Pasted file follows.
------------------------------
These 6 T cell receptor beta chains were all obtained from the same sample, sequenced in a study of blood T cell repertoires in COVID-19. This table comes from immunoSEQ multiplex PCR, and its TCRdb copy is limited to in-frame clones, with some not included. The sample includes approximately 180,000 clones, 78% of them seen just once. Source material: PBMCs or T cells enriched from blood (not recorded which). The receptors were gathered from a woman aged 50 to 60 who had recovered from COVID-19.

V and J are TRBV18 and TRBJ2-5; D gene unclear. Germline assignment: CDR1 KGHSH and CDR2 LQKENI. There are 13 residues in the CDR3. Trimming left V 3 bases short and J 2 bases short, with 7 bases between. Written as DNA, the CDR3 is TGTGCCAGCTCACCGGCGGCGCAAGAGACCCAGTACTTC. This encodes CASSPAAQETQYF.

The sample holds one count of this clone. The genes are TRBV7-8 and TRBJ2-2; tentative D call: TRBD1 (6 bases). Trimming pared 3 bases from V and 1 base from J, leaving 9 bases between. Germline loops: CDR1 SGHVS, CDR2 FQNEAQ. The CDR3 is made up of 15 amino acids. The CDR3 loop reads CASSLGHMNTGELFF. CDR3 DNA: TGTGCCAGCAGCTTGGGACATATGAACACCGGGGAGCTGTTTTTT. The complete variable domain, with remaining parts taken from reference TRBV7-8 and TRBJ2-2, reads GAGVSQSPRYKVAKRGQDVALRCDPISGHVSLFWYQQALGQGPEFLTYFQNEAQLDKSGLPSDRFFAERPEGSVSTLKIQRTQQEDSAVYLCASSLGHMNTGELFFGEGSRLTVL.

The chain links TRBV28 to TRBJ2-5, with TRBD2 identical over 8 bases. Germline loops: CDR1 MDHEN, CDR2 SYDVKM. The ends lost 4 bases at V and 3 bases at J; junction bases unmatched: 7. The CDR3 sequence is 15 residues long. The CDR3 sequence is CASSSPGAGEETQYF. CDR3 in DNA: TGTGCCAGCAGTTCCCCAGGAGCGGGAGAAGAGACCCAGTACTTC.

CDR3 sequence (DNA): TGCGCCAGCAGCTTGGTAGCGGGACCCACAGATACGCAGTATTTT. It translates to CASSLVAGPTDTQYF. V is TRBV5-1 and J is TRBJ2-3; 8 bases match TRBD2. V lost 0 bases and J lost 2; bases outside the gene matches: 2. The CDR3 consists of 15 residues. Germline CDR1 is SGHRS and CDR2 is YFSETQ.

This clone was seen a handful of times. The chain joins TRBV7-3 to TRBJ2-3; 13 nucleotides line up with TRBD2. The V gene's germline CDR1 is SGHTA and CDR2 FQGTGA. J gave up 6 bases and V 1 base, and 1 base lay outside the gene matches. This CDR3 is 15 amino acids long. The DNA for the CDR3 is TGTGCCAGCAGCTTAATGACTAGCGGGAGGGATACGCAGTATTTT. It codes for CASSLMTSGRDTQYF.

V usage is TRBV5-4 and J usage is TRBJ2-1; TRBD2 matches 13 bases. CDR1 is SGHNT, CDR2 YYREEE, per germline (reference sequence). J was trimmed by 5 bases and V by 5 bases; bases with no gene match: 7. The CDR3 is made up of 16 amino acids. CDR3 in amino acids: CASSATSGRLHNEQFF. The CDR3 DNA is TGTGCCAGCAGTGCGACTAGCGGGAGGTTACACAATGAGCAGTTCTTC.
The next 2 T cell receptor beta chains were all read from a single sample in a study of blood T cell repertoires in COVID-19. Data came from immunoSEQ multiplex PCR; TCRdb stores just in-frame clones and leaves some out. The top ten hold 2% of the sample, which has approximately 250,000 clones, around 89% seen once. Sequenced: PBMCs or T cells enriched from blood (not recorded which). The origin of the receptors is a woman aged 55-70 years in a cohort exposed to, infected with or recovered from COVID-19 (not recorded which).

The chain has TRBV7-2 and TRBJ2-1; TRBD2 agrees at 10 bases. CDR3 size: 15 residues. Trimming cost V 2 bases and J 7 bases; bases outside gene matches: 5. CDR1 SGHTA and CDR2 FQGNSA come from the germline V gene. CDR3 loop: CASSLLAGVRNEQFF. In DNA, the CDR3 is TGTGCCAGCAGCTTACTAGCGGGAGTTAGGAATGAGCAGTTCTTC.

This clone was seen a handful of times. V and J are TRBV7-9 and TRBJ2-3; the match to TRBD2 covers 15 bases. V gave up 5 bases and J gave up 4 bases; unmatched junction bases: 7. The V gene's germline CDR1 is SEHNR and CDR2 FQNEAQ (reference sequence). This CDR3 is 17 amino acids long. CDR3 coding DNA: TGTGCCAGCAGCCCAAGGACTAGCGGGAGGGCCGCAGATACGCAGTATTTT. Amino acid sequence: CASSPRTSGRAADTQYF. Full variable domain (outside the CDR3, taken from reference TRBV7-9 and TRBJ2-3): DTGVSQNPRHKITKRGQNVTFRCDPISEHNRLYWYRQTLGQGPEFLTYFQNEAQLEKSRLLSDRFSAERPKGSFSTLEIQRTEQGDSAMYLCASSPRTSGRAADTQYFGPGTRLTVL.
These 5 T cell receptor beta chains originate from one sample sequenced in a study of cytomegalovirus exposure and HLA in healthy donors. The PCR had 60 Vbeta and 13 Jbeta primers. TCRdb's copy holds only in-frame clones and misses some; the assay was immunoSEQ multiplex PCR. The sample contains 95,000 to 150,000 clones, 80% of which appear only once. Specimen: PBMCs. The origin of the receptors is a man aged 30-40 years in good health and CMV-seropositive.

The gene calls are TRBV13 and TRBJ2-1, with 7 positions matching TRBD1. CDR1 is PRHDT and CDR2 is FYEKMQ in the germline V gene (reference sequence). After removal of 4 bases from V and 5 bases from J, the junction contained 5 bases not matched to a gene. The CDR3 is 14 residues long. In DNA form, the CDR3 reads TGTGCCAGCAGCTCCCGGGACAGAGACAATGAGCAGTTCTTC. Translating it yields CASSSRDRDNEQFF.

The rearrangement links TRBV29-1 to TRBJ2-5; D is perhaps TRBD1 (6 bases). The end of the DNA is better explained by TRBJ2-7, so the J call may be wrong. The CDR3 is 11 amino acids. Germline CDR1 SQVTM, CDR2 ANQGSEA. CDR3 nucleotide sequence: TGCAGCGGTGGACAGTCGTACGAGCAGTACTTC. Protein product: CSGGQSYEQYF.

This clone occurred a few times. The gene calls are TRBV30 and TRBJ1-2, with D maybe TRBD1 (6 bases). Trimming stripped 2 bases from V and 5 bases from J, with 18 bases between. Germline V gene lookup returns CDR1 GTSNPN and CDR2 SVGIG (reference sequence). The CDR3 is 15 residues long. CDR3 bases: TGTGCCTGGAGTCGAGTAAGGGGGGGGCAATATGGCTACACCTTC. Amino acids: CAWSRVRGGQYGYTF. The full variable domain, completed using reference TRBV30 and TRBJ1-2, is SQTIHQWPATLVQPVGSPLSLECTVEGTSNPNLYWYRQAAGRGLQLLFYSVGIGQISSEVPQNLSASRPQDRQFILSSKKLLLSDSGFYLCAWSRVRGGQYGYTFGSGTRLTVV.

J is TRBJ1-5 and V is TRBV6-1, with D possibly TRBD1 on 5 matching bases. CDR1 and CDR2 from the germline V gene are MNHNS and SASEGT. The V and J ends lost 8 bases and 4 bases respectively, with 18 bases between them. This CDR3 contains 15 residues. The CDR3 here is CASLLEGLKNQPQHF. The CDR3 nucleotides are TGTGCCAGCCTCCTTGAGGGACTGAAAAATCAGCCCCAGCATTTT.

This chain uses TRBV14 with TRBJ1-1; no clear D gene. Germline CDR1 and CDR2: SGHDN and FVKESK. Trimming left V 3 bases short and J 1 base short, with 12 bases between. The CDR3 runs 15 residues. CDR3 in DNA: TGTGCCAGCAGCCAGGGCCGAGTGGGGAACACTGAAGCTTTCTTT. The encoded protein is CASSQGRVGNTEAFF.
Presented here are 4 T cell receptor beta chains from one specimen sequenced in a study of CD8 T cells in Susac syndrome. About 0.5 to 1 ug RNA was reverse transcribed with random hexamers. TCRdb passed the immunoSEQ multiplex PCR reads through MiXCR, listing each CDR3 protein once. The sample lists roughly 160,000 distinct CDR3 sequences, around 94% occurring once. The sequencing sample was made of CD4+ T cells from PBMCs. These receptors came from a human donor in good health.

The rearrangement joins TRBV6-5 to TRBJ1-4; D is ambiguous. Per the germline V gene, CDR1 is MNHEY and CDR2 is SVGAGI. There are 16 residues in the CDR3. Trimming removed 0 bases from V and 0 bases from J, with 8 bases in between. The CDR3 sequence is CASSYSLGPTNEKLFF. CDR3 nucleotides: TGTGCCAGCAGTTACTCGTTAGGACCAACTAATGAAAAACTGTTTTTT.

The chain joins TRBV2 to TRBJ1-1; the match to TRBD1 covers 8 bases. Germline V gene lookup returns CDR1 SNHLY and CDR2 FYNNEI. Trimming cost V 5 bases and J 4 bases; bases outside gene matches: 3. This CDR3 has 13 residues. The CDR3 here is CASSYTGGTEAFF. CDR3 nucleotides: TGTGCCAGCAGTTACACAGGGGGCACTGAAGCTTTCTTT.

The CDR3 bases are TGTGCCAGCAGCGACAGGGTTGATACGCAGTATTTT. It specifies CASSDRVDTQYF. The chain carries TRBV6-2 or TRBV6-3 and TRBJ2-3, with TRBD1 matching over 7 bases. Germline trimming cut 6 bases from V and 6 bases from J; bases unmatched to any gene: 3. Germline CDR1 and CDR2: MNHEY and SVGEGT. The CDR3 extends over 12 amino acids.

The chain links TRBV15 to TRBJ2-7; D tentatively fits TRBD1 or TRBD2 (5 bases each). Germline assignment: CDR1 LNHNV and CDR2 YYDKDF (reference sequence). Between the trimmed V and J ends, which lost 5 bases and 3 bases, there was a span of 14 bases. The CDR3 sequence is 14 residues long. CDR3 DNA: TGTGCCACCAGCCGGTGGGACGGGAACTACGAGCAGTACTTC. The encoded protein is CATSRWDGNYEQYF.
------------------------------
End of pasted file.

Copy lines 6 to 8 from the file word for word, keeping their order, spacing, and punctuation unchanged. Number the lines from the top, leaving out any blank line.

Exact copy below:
This clone was seen a handful of times. The chain joins TRBV7-3 to TRBJ2-3; 13 nucleotides line up with TRBD2. The V gene's germline CDR1 is SGHTA and CDR2 FQGTGA. J gave up 6 bases and V 1 base, and 1 base lay outside the gene matches. This CDR3 is 15 amino acids long. The DNA for the CDR3 is TGTGCCAGCAGCTTAATGACTAGCGGGAGGGATACGCAGTATTTT. It codes for CASSLMTSGRDTQYF.

V usage is TRBV5-4 and J usage is TRBJ2-1; TRBD2 matches 13 bases. CDR1 is SGHNT, CDR2 YYREEE, per germline (reference sequence). J was trimmed by 5 bases and V by 5 bases; bases with no gene match: 7. The CDR3 is made up of 16 amino acids. CDR3 in amino acids: CASSATSGRLHNEQFF. The CDR3 DNA is TGTGCCAGCAGTGCGACTAGCGGGAGGTTACACAATGAGCAGTTCTTC.
The next 2 T cell receptor beta chains were all read from a single sample in a study of blood T cell repertoires in COVID-19. Data came from immunoSEQ multiplex PCR; TCRdb stores just in-frame clones and leaves some out. The top ten hold 2% of the sample, which has approximately 250,000 clones, around 89% seen once. Sequenced: PBMCs or T cells enriched from blood (not recorded which). The origin of the receptors is a woman aged 55-70 years in a cohort exposed to, infected with or recovered from COVID-19 (not recorded which).